Ordinarily, when a professional investor puts in years of market-beating returns, everybody knows about it. Whether it's from winning a prestigious award or simply getting lots of attention from the financial media, top investors like Peter Lynch, George Soros, and Warren Buffett have become household names and are nearly universally recognized even among the general public.

Sometimes, though, a strong institutional money manager slips under the radar despite putting together a good track record. One of those managers is Donald Yacktman, whose Yacktman Fund has clobbered the competition for more than a decade. Thanks to SEC rules that require mutual funds and other institutions to disclose their holdings every quarter, you can get a bird's-eye view of what stocks Yacktman thinks are promising right now -- and which ones he's given up.

Staying in the shadows
Compared to someone like Bruce Berkowitz, who has been plastered across the headlines lately, Don Yacktman keeps a low profile. But the Yacktman Fund is no less noteworthy than Berkowitz's Fairholme Fund. With returns of nearly 12% over the past decade, the Yacktman Fund actually beats out Fairholme's track record by a narrow margin. Yacktman also manages a smaller fund, the Yacktman Focused Fund, which has had even stronger performance.

Yacktman's moves in the past quarter have been more subtle than Berkowitz's big bets on financials, but that reflects the more diversified approach to investing that Yacktman uses. Perhaps the highest-profile move is Yacktman's addition of Cisco Systems (Nasdaq: CSCO), in which he took a position worth nearly $100 million.

Yacktman isn't shy about looking for value anywhere he can find it. He continued to build a stake in News Corp., adding an additional 9.4 million shares during the quarter. Blue chips Procter & Gamble (NYSE: PG) and Sysco (NYSE: SYY) also showed big pick-ups.

Staying safe
Those stocks exemplify the solid nature of most of Yacktman's picks. Look through his funds' holdings, and you'll find plenty of industry leaders covering every sector in the economy. Although that tendency to stick with the most stable stocks has cost Yacktman's funds some relative performance during bull markets, it has saved shareholders from huge amounts of pain when the overall market takes a dive. Winning years in the tech-bust times of 2001 and 2002, along with much smaller losses than the market in 2008, show how that strategy adds up to long-term outperformance.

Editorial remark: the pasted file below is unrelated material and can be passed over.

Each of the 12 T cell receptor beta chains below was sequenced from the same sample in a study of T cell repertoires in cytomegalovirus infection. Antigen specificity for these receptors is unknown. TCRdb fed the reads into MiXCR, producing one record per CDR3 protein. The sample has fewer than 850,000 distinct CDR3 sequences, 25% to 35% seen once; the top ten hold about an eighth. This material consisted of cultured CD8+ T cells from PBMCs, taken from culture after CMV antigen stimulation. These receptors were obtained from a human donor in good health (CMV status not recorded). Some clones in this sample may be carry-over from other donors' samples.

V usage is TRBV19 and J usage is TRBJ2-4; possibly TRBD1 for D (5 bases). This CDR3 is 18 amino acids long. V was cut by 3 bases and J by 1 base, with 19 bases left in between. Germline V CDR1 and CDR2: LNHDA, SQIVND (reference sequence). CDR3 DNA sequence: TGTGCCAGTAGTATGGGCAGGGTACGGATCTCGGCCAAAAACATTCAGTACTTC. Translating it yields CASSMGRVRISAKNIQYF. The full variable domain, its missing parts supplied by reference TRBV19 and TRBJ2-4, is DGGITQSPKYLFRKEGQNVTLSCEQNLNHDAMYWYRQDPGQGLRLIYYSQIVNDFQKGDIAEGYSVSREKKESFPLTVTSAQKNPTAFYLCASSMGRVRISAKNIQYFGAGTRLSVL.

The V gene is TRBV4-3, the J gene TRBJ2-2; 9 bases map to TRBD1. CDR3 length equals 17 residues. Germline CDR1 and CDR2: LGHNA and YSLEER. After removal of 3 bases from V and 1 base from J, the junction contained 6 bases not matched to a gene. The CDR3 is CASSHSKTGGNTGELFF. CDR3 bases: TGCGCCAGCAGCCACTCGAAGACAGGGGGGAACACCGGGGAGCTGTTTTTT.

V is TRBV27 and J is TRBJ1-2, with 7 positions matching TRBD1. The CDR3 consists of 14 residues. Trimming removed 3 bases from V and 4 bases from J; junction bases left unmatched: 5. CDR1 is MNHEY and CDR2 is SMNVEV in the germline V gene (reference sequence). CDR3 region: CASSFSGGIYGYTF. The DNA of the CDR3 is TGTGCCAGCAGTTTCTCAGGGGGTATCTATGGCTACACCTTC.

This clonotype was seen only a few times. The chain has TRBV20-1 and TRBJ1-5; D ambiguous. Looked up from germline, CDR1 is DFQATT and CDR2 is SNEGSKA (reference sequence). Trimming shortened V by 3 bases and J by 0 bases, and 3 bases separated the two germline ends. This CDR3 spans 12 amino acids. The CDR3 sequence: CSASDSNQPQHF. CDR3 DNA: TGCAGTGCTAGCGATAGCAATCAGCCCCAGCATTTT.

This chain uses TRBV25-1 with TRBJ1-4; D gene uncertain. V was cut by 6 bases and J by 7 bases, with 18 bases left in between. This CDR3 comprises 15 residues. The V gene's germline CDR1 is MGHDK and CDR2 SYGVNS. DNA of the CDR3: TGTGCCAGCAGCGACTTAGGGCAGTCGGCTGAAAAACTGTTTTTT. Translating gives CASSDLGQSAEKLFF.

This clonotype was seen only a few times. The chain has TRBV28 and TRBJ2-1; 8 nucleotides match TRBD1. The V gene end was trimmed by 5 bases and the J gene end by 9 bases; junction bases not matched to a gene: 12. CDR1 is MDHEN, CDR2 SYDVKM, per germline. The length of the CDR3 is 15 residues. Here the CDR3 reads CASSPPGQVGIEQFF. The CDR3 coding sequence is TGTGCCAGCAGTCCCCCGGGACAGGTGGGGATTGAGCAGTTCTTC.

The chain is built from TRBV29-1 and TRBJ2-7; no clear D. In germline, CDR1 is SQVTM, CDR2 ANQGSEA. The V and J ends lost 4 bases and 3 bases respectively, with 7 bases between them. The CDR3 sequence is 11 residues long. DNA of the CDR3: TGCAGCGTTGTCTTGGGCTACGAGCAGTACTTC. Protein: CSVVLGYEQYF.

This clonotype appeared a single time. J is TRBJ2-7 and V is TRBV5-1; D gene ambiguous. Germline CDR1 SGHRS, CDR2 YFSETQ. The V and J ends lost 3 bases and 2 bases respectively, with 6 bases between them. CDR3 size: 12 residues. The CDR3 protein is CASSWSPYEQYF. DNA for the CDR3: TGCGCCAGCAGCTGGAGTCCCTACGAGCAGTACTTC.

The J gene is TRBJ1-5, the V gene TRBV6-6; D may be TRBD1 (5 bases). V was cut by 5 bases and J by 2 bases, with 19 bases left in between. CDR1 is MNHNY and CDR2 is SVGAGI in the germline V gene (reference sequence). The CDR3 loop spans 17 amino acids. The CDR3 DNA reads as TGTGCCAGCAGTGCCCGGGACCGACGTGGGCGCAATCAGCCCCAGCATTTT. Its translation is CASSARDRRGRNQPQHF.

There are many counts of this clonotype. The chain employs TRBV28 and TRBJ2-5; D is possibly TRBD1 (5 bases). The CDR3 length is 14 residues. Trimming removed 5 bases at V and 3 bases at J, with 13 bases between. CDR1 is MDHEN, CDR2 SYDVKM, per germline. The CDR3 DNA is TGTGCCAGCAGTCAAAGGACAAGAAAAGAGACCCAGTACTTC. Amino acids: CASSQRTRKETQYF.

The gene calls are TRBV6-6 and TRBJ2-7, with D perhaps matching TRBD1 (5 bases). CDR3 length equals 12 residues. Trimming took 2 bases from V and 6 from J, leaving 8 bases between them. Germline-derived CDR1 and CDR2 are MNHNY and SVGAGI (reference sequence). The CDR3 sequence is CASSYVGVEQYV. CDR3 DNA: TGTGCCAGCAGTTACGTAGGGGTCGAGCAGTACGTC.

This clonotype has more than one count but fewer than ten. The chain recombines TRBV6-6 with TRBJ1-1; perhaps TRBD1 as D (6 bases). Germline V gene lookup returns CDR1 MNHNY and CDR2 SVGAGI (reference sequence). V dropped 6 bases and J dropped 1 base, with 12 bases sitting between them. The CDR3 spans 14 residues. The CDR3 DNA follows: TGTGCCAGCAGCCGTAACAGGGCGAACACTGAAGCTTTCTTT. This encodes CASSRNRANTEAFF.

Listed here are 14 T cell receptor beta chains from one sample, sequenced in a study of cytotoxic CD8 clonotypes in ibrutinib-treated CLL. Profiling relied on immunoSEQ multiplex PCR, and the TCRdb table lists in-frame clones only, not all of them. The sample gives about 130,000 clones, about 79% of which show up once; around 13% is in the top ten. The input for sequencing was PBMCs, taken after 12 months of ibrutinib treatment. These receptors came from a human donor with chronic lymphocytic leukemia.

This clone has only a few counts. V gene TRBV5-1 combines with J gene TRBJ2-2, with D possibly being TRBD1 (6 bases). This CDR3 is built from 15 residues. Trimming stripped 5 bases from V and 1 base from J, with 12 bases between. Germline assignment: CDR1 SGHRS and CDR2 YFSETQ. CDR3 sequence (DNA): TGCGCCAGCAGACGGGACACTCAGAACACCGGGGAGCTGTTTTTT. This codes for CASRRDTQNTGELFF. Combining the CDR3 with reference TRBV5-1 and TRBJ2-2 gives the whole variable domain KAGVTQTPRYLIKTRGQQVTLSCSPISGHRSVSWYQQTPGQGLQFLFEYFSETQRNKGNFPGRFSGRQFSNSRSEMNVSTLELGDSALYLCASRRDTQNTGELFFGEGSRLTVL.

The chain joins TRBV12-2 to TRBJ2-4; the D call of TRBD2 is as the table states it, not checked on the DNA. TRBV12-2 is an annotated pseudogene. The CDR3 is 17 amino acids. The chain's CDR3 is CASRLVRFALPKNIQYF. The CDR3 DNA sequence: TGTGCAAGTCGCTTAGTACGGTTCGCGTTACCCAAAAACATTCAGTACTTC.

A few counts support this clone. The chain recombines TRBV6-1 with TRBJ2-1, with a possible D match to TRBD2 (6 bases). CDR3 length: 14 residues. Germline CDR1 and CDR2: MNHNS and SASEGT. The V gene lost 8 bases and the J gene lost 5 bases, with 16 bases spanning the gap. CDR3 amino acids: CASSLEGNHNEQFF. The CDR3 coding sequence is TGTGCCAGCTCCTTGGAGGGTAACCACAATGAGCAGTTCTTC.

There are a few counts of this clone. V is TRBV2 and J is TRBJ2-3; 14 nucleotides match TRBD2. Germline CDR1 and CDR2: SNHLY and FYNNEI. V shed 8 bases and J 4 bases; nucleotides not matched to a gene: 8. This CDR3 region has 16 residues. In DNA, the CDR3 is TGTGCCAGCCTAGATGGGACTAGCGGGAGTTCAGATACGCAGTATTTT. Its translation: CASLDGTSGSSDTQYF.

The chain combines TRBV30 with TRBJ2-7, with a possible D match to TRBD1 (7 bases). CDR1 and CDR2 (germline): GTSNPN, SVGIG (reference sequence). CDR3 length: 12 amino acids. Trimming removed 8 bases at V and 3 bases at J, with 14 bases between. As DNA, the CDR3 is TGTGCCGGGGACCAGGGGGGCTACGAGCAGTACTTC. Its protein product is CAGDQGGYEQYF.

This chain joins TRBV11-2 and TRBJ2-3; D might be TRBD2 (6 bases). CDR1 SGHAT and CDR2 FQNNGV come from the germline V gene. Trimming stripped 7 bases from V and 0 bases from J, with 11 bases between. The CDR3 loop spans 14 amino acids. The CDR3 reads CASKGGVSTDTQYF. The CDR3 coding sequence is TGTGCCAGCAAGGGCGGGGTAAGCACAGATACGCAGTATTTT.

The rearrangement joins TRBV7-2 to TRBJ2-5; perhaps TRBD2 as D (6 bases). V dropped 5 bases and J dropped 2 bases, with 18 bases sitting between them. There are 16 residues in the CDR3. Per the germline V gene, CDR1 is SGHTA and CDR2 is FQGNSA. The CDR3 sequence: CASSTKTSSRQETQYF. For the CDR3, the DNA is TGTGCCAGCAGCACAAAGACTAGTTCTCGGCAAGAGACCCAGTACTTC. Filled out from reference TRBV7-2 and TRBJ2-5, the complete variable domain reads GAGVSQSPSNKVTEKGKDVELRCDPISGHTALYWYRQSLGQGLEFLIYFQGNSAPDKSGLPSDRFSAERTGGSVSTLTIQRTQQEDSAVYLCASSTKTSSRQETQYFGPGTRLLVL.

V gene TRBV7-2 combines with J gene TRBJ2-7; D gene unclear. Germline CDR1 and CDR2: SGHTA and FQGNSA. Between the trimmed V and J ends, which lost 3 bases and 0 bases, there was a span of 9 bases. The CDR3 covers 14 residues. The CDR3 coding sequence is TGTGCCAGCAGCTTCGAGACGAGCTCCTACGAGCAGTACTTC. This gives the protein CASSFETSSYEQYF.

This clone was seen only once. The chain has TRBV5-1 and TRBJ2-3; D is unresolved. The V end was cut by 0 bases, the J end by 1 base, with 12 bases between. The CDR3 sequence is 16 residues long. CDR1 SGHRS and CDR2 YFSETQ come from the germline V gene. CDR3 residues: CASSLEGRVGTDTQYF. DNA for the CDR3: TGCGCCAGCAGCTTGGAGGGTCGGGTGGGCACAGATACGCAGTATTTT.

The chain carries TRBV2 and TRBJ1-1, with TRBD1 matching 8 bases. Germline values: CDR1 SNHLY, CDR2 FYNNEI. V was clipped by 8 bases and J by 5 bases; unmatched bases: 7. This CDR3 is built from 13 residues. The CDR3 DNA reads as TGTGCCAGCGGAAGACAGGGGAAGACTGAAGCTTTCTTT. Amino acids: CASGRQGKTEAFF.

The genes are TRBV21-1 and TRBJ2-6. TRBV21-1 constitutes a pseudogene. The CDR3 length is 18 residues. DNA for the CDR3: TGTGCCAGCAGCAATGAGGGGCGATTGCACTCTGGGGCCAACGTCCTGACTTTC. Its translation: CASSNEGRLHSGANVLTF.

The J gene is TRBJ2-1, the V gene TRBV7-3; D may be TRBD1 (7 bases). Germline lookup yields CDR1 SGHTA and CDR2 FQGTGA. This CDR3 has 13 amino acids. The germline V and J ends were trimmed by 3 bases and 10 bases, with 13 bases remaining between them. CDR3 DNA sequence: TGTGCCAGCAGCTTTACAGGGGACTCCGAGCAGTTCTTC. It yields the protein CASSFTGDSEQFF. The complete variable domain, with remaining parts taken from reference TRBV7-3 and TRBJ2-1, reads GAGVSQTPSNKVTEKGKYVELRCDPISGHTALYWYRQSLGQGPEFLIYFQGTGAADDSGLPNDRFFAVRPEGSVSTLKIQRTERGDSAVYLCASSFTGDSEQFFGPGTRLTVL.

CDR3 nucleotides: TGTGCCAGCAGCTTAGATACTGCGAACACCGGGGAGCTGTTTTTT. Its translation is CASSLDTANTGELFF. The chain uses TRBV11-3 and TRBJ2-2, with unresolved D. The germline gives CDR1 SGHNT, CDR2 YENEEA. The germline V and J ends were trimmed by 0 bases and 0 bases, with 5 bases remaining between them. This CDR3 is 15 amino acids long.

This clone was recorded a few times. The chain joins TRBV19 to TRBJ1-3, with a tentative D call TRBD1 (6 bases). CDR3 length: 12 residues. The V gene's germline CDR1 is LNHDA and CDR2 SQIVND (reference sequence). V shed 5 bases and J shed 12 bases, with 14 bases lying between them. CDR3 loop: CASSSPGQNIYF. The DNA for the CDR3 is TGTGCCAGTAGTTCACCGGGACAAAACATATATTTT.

But that doesn't stop Yacktman from making the occasional riskier bet. For instance, he kept adding to a big position in H&R Block (NYSE: HRB), which has struggled amid losing its refund anticipation loan business.

On the sell side, Yacktman got rid of positions in retailer Abercrombie & Fitch (NYSE: ANF), as well as health-care names WellPoint (NYSE: WLP) and Prestige Brands. He also reduced his holdings in Bank of America (NYSE: BAC) by more than 90%, presumably concluding that the easy money has been made in the sector in its big run-up since the March 2009 lows.

It's a bit difficult to draw obvious conclusions from Yacktman's moves, given the diversified nature of his funds. But the overall portfolio has a marked consumer orientation to it, with consumer stocks making up more than half of his funds' assets. Still, the only real generalization you can draw is that Yacktman will go wherever he can find attractive prospects -- and so far, he's done a great job of finding them.

Look harder
Famous investors are easy to learn about. But as strong as someone like Warren Buffett may be as an investor, his methods represent only one of many money-making strategies you can use. Sometimes, lesser-known experts who miss out on the glamour and prestige of the limelight have more to teach you than the household names of the investing world. By looking beyond the headlines at funds like Yacktman's, you'll expand your horizons and put yourself in position to learn all you can about investing from as many viewpoints as possible.

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This article represents the opinion of the writer, who may disagree with the “official” recommendation position of a Motley Fool premium advisory service. We’re motley! Questioning an investing thesis -- even one of our own -- helps us all think critically about investing and make decisions that help us become smarter, happier, and richer.